When Lucas Benning relocated to Kansas City, his best friend’s sister became his roommate. Problem is, they’ve despised each other since he cut off her hair when she was fifteen. But with Valentines Day looming, his sentimental side can’t accept Olivia’s jaded perspective the holiday’s for fools. He vows to prove romance doesn’t go hand-in-hand with sex. Except, a game he starts to prove a point awakens a frightening passion he can’t escape. Eccentric artist, Olivia McDaniels, finds Lucas’ proposal laughable. Yet, when her brother commissions a portrait of Lucas, she sees a different side of the man--tender and selfless. To her horror, he chips away at the walls around her heart. Only, Lucas belongs to another woman, and the feelings he stirs can only lead to pain. As the holiday arrives, will Cupid's arrows forge a timeless bridge between their differences, or will they eternally miss their mark?

Tuesday, April 19, 2011

Tuesday Spotlight: Claire Ashgrove

A Christmas Wish Come True

Hi everyone! In case you’re just joining me here, I’m blogging this week on the inspiration behind my novels. Today, I’m discussing All I Want For Christmas…Is Big Blue Eyes, my 2009 Christmas release.

This book began, frankly, because I wanted a Christmas story available, and I wanted a release close to when my first book came out. I was still working on the misconception that writing what an author knows is cheating, so I didn’t want to set the book in my hometown, Kansas City. But putting it in Missouri made the story easier to relate to. So I chose a city about an hour away, a small town called Lexington, Missouri, which has a glorious history in the Civil War and is an enchanting place to drive through.

The house that Josh watches get destroyed is a turn-of-the century mansion in Kansas City, right off The Country Club Plaza, in the Art Institute’s district. Through my early twenties, this house sat on the market, abandoned and majestic in a dilapidated kind of way. The story goes that a hotel chain offered 14 million dollars for the property and at the last minute the seller’s backed out, wanting more, as at the time it was right in the middle of budding development. Then they got stuck with it because the hotel moguls moved on. No idea if that’s exactly true, but it did sit for many years.

I developed a business plan to turn that property into a bed and breakfast. But the right investors were too difficult to find. The house has always held a place in my heart. (And I was quite devastated to learn, when stopping by to get a better description than what was in my memory, to see that it’s been modified and is now part of the Art Institute’s “stuff” down there.) So Warwick Manor came to life in my book. This house forms the basis of Josh and Amanda’s dreams.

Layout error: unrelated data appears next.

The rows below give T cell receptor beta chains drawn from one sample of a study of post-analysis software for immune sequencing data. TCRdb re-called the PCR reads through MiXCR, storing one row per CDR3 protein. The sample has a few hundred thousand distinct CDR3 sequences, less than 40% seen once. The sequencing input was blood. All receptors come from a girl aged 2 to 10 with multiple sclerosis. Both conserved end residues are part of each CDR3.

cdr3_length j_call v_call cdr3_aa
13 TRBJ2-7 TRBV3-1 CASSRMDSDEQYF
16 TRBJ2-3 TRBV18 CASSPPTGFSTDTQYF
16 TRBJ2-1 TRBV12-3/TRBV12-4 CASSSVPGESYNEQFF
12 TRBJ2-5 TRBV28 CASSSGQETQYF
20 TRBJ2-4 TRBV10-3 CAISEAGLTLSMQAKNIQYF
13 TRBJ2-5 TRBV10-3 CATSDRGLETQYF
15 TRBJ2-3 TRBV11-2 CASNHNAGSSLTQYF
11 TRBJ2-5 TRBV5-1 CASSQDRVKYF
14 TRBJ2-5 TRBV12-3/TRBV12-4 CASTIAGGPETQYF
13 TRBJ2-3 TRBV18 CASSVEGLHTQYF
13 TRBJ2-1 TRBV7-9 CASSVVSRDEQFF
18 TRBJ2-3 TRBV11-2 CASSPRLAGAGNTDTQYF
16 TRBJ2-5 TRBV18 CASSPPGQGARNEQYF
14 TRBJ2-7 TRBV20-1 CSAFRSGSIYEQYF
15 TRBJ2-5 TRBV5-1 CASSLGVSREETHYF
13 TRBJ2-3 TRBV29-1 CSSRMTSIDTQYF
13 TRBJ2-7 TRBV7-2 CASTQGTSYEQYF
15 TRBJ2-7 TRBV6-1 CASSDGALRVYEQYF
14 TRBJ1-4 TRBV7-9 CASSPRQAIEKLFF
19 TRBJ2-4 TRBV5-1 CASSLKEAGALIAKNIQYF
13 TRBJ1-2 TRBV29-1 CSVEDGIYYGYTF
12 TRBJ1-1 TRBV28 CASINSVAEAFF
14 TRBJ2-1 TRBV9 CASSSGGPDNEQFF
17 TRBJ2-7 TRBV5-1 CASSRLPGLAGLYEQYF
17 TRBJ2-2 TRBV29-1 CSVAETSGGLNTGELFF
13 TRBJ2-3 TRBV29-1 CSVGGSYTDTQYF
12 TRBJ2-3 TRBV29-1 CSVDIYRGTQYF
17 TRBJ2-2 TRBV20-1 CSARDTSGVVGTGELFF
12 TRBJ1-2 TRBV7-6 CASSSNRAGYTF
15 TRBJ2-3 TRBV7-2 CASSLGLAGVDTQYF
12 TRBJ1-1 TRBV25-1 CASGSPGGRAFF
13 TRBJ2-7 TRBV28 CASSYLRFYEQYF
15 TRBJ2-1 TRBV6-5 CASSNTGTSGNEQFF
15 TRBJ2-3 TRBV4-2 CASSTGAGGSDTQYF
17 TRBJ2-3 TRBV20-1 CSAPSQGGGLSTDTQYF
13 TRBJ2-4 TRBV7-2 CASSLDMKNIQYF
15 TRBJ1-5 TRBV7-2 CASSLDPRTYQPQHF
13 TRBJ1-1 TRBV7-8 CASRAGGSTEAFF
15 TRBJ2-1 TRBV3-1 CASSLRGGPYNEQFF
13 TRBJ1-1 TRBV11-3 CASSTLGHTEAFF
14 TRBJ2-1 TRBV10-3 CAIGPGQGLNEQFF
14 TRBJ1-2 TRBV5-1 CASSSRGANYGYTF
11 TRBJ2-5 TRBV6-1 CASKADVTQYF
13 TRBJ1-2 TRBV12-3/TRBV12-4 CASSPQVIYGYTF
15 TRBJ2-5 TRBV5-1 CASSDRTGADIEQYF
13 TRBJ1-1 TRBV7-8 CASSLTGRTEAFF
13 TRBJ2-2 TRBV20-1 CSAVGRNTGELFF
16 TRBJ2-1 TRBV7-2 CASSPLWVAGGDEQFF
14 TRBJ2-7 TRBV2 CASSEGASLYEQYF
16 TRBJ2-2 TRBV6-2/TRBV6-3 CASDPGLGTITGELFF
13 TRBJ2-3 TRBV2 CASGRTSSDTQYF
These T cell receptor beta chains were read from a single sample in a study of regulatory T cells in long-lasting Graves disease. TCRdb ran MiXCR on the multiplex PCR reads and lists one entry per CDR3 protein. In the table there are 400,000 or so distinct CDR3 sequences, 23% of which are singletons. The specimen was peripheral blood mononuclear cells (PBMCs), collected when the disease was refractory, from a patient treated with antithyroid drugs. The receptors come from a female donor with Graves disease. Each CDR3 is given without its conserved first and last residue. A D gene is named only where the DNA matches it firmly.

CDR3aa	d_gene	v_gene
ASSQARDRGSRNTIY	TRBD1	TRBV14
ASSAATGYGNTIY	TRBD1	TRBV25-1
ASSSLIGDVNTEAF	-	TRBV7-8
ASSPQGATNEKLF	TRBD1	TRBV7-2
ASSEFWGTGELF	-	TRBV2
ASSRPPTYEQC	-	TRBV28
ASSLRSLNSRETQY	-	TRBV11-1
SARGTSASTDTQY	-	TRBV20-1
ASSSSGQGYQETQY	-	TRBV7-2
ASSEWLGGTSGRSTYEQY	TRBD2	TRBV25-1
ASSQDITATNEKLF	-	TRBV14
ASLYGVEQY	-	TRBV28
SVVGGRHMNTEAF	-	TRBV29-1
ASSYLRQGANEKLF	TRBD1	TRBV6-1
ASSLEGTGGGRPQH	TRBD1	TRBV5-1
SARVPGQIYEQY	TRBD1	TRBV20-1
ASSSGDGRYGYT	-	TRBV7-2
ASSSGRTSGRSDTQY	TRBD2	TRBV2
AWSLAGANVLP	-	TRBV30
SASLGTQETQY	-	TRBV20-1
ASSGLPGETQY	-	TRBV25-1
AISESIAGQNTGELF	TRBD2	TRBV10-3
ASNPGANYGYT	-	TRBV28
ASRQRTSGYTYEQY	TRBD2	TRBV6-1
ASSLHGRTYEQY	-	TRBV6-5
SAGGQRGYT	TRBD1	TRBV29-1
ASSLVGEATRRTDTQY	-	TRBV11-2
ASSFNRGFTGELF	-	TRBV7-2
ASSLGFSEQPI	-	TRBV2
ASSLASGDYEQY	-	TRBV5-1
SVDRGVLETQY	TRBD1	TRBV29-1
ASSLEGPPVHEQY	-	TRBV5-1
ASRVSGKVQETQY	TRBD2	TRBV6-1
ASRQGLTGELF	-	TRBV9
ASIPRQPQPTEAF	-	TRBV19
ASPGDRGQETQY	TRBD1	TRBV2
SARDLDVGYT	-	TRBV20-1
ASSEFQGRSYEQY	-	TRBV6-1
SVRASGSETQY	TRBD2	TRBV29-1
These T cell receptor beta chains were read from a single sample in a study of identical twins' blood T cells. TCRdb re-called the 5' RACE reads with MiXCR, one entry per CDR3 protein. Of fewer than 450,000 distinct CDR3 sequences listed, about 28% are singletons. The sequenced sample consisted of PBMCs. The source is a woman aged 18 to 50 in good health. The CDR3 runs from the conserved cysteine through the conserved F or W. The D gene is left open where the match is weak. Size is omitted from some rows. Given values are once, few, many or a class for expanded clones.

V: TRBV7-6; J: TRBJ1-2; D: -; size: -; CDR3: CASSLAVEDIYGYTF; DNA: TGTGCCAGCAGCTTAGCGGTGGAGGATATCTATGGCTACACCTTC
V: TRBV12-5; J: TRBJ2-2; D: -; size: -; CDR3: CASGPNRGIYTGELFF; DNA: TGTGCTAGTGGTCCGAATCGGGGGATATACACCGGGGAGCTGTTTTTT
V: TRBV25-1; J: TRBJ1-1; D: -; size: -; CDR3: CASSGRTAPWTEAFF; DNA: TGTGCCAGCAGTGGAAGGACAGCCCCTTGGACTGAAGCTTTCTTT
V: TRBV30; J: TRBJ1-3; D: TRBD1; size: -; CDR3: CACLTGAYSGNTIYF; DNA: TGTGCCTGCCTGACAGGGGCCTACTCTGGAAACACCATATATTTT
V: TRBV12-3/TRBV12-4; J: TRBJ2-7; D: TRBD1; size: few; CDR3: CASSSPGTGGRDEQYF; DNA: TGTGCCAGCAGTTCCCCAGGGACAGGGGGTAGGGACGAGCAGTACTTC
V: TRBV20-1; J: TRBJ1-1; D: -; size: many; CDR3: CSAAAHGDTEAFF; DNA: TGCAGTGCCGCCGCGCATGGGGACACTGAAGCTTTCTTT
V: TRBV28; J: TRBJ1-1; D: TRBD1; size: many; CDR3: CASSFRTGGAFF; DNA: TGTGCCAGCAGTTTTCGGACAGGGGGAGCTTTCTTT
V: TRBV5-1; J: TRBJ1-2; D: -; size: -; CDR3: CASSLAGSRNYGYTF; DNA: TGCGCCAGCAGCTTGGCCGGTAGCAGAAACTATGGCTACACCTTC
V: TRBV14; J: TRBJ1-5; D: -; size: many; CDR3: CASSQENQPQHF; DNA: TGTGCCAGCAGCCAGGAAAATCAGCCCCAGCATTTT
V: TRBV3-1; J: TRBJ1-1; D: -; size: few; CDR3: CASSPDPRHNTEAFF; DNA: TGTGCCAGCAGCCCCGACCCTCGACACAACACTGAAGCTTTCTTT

Going home for Christmas is a pretty heartwarming theme. But I didn’t want the ‘magic’ of going home. I wanted home to be a place that didn’t hold fond memories overall. But there had to be something to enchant Josh with home, even though he despised the city itself. Enter Amanda, the woman he cannot leave behind, no matter how he tries. Which left a lot of room to create the magic.

Emma, Amanda’s daughter, was inspired by my niece, who is a particularly charming little girl who absolutely knows how to wind people around her little finger.

A quirky sister makes things even more fun, and what better way to antagonize her brother Josh than bring in a house-eating puppy? Her yellow lab, and Riley’s yellow lab in Seduction’s Stakes, came from my dear old man, Charley, who walked into my life in a bitter ice-storm, and six years later, was dying at the time I wrote Seduction’s Stakes. This is getting long, so I’ll save his story for tomorrow, and leave you with the All I Want... blurb:

Some dreams were never meant to be...

Renowned architect, Josh McDaniels, spent ten years avoiding his hometown and the unforgettable memories of his youth. But when a former classmate phones him before Christmas with a proposal he can’t refuse, he finds himself back in small-town, Lexington, Missouri, surrounded by holiday festivities and engulfed in memories of a blue-eyed girl.

Amanda Masterson knows three things about Josh. She loves him, he loves her, and he’ll walk out when those feelings terrify him, as he always does. Ten years ago, he abandoned their dreams. Eight years ago, he returned to break her heart again. Now, he’s back once more, and this time, he’s jeopardizing not only her heart but her daughter’s as well.

Can the spirit of Christmas overcome a past riddled with mistakes? Or will fears and doubts destroy the greatest gift of all?


Monday, April 18, 2011

Monday Spotlight: Claire Ashgrove

Seduction’s Stakes – Enter the Sport of Kings

Every one of us has a different inspiration for our stories, and a lot of people have asked me “How’d you come up with that idea?” A week of blogging provides the perfect opportunity!

Not only that, but sharing my inspiration is the only way I know how to invite you into my world. So with that in mind, I’d like to talk about Seduction’s Stakes, the first book I sold. I wrote it more or less on a dare. Until the first words touched the page, I had never planned to go anywhere near the field of contemporary romance.

The idea came from the desire to craft something related to horses, but completely unrelated to anything I worked with directly. At the time, I had this belief that a writer who only wrote about the things they knew intimately was cheating. (I’ve since modified this very wrong belief.) So I set out to write something I knew about but didn’t invest my personal time in.